and OH MYLANTA, I am an INFJ.
You guys, I felt like a veil had been lifted from my eyes and I finally saw myself for the first time. I know that sounds like a bunch of cheesy, poetic garbage, but it is the god-honest truth. INFJ is the rarest of the 16 Myers-Briggs personality types, which makes total sense to me since I feel pretty darn weird all the time, but after learning more I have finally come to a place where I no longer see these rare aspects of my personality as a burden but as something special. There are people out there like me struggling with the same things. An entire community, actually, and it truly has been life changing for me to find them.
This kind of sums INFJs up in a nutshell:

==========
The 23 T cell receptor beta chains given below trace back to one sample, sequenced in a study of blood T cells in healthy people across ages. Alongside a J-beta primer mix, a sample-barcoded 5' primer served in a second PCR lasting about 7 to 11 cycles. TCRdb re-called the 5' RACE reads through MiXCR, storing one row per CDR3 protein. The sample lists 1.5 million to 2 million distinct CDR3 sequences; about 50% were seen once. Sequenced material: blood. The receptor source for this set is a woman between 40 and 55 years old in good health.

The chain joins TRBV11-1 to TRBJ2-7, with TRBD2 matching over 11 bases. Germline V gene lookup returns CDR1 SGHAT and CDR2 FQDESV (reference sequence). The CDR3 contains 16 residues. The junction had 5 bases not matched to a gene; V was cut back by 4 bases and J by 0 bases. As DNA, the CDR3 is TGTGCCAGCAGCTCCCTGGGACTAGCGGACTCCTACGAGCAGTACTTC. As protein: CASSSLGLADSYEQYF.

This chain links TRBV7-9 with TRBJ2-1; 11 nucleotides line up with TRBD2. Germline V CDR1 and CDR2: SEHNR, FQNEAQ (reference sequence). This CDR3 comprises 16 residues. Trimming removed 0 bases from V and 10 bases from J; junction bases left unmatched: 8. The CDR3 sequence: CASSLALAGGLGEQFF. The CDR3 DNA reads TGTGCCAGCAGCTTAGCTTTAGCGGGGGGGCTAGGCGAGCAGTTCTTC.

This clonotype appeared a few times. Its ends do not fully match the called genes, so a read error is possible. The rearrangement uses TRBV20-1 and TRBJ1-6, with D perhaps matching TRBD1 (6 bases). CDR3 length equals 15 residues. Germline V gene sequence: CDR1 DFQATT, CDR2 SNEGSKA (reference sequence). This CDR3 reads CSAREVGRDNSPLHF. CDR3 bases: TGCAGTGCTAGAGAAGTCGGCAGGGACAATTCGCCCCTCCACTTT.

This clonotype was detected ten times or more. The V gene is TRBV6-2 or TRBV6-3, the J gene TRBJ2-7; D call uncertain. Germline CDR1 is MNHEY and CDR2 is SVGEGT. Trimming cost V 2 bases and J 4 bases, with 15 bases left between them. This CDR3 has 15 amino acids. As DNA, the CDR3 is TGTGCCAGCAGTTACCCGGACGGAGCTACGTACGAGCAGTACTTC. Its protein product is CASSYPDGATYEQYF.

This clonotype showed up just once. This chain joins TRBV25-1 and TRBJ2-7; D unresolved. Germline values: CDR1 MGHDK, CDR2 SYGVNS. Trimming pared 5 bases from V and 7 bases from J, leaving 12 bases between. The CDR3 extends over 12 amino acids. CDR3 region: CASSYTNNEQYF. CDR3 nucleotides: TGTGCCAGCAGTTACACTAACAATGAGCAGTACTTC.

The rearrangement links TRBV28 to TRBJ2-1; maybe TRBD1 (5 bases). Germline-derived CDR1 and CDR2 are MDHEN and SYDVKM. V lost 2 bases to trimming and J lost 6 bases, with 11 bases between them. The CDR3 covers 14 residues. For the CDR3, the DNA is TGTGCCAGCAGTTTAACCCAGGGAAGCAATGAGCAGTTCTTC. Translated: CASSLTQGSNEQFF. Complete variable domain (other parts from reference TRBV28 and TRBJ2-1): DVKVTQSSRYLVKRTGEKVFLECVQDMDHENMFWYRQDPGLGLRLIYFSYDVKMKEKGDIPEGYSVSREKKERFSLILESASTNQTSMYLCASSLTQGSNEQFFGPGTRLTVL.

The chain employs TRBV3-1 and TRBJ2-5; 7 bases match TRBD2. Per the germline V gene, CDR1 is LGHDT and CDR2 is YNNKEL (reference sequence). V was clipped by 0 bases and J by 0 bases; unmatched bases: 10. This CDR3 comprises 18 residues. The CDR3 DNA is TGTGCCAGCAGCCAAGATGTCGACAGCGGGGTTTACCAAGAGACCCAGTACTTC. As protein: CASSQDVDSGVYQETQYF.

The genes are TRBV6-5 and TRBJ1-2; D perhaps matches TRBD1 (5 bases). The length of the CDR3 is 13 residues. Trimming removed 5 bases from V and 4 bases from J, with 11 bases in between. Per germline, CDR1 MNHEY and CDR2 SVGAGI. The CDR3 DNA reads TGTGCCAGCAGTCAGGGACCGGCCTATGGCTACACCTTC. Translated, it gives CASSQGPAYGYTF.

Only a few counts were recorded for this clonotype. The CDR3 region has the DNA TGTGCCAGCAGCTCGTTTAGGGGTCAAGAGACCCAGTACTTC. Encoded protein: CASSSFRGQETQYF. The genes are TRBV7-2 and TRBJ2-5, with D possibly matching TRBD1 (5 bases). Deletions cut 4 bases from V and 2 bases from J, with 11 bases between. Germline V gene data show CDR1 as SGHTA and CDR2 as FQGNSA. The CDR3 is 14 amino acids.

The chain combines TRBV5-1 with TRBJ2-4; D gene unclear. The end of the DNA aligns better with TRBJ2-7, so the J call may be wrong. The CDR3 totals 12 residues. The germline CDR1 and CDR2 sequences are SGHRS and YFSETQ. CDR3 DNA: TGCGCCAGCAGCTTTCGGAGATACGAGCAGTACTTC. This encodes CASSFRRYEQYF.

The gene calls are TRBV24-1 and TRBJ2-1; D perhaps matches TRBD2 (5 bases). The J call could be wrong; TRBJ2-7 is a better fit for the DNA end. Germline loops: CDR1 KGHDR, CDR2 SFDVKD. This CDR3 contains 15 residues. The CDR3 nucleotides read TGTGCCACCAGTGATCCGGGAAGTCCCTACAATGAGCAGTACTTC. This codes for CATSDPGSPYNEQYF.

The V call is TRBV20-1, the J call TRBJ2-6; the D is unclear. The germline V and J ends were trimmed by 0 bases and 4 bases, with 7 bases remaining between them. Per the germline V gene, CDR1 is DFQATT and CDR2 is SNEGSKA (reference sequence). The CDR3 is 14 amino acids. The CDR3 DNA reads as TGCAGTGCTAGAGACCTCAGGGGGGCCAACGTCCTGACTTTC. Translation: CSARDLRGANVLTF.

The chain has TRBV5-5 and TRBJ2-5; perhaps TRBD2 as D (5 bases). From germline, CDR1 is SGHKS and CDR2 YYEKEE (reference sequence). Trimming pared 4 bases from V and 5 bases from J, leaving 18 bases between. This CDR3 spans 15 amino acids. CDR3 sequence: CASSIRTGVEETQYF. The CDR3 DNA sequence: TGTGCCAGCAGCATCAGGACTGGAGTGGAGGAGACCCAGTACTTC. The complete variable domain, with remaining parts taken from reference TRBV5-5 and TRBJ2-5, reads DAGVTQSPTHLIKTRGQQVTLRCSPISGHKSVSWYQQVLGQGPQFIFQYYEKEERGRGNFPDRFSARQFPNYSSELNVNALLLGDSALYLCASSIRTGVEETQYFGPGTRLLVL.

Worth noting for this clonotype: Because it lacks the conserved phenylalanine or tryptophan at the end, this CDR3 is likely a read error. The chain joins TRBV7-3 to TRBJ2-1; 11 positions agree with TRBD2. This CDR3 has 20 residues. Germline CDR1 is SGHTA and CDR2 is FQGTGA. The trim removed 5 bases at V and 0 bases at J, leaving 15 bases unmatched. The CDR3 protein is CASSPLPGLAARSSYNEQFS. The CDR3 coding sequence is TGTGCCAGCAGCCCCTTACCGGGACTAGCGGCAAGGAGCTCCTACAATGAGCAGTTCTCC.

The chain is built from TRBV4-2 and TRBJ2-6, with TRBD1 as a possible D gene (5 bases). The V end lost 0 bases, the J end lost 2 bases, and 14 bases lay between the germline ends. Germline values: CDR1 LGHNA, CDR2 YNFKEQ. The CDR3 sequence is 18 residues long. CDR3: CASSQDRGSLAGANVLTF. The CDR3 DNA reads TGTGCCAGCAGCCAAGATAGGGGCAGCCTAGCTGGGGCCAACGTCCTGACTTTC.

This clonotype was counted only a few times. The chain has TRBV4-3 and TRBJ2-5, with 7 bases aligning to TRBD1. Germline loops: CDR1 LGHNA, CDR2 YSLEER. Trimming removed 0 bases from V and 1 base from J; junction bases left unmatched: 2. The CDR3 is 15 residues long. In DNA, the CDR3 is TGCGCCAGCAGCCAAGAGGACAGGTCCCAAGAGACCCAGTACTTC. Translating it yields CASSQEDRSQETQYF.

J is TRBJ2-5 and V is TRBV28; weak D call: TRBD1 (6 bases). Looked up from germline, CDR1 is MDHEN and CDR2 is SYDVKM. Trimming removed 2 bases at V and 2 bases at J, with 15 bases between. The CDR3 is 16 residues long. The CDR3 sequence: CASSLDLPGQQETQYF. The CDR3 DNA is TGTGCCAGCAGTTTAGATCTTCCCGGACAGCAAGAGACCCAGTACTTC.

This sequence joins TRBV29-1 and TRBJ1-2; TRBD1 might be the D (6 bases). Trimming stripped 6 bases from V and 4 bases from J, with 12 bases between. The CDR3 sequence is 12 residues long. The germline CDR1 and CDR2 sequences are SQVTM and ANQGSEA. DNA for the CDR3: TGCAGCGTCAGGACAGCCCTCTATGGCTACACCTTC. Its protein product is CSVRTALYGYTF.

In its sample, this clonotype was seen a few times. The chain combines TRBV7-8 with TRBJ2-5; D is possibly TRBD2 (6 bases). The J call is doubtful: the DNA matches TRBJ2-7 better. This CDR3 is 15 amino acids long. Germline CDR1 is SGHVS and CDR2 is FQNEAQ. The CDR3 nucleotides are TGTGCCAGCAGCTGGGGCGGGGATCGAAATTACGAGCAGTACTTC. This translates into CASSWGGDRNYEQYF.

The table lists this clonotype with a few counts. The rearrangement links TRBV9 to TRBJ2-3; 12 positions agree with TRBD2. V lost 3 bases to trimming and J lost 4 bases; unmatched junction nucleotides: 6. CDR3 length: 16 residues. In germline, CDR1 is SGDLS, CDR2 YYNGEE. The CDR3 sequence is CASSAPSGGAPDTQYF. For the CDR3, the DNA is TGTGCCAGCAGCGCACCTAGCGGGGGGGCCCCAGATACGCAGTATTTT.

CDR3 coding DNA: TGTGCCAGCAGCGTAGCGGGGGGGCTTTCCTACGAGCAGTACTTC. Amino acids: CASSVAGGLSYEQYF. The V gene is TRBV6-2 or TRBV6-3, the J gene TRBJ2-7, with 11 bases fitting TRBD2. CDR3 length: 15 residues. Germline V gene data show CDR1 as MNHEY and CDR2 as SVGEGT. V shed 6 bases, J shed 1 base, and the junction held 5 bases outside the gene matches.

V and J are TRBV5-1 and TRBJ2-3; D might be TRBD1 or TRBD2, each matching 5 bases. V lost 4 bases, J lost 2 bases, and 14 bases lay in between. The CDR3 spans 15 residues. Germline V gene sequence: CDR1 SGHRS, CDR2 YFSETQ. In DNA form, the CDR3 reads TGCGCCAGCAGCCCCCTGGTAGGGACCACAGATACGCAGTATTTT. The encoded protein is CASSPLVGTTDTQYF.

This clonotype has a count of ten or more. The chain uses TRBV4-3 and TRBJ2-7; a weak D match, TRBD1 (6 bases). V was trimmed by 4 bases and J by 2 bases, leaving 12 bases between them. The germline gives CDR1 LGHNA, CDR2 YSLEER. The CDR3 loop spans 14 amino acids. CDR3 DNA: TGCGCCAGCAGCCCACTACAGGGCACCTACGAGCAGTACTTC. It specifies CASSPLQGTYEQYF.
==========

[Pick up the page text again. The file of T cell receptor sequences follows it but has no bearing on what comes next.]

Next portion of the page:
Obviously this means I am an introvert and not an extrovert, which may come across as shocking for some people because I do consider myself good in social situations. Actually, I always kind of thought of myself as an “introverted extrovert”, if that makes sense (and I’ve read that INFJs do tend to label themselves that way). I can slip on the social persona quite easily, but it is exhausting. I need time alone to recharge. Lots of it. I could stay in my house for a week straight and be perfectly content. I spend most of my time in my own head, which is probably why I love writing and creating so much. Any kind of art – writing, painting, drawing, photography – calms me more than anything else. When I am doing that, I am in my element and at the most ease. When I was working I was unable to do any of that, so I would be “on” all day for my students and “on” all day intuitively with others and then come home and be utterly drained of life. I would turn it all off and finally be myself, but it was not energetic or “bubbly”. When I am truly myself, I am fairly personality-less. Meaning, I am very calm, just taking everything in. In fact, people might think something is wrong or that I am mad because I am so unanimated, but really that is just who I am. I am an observer. This may seem confusing because I do love to perform and be on stage, and I don’t even mind giving presentations to groups of people (only if I feel 100% competent in the subject). But when I do perform, I can project that outward without worrying about anyone’s reaction to it. I am playing a part, not interacting with anyone, if that makes sense? When I was little I would spend hours in my room playing all by myself. I was constantly in my own world, creating my own things; my imagination was more than enough to keep me entertained for hours. At four years old I’d decide when I’d had enough of the day, go say goodnight to everyone and put myself to bed. My mom says that it was always so hard to figure out what I was feeling or what was going on in my head because I didn’t project any of it outward. I didn’t like to be hugged a lot, but I liked to give hugs on my terms. When I was in high school it seemed as if I was quite outgoing and extroverted. I was heavily involved in choir and spent a lot of time with my friends, but I had been friends with them for a long time and trusted them. When I came home from school or a function, however, I spent my time alone. I was often chastised by my family for constantly keeping my door shut, but I wanted a space away from everything in order to reflect. I needed an escape. I needed time and space to be myself.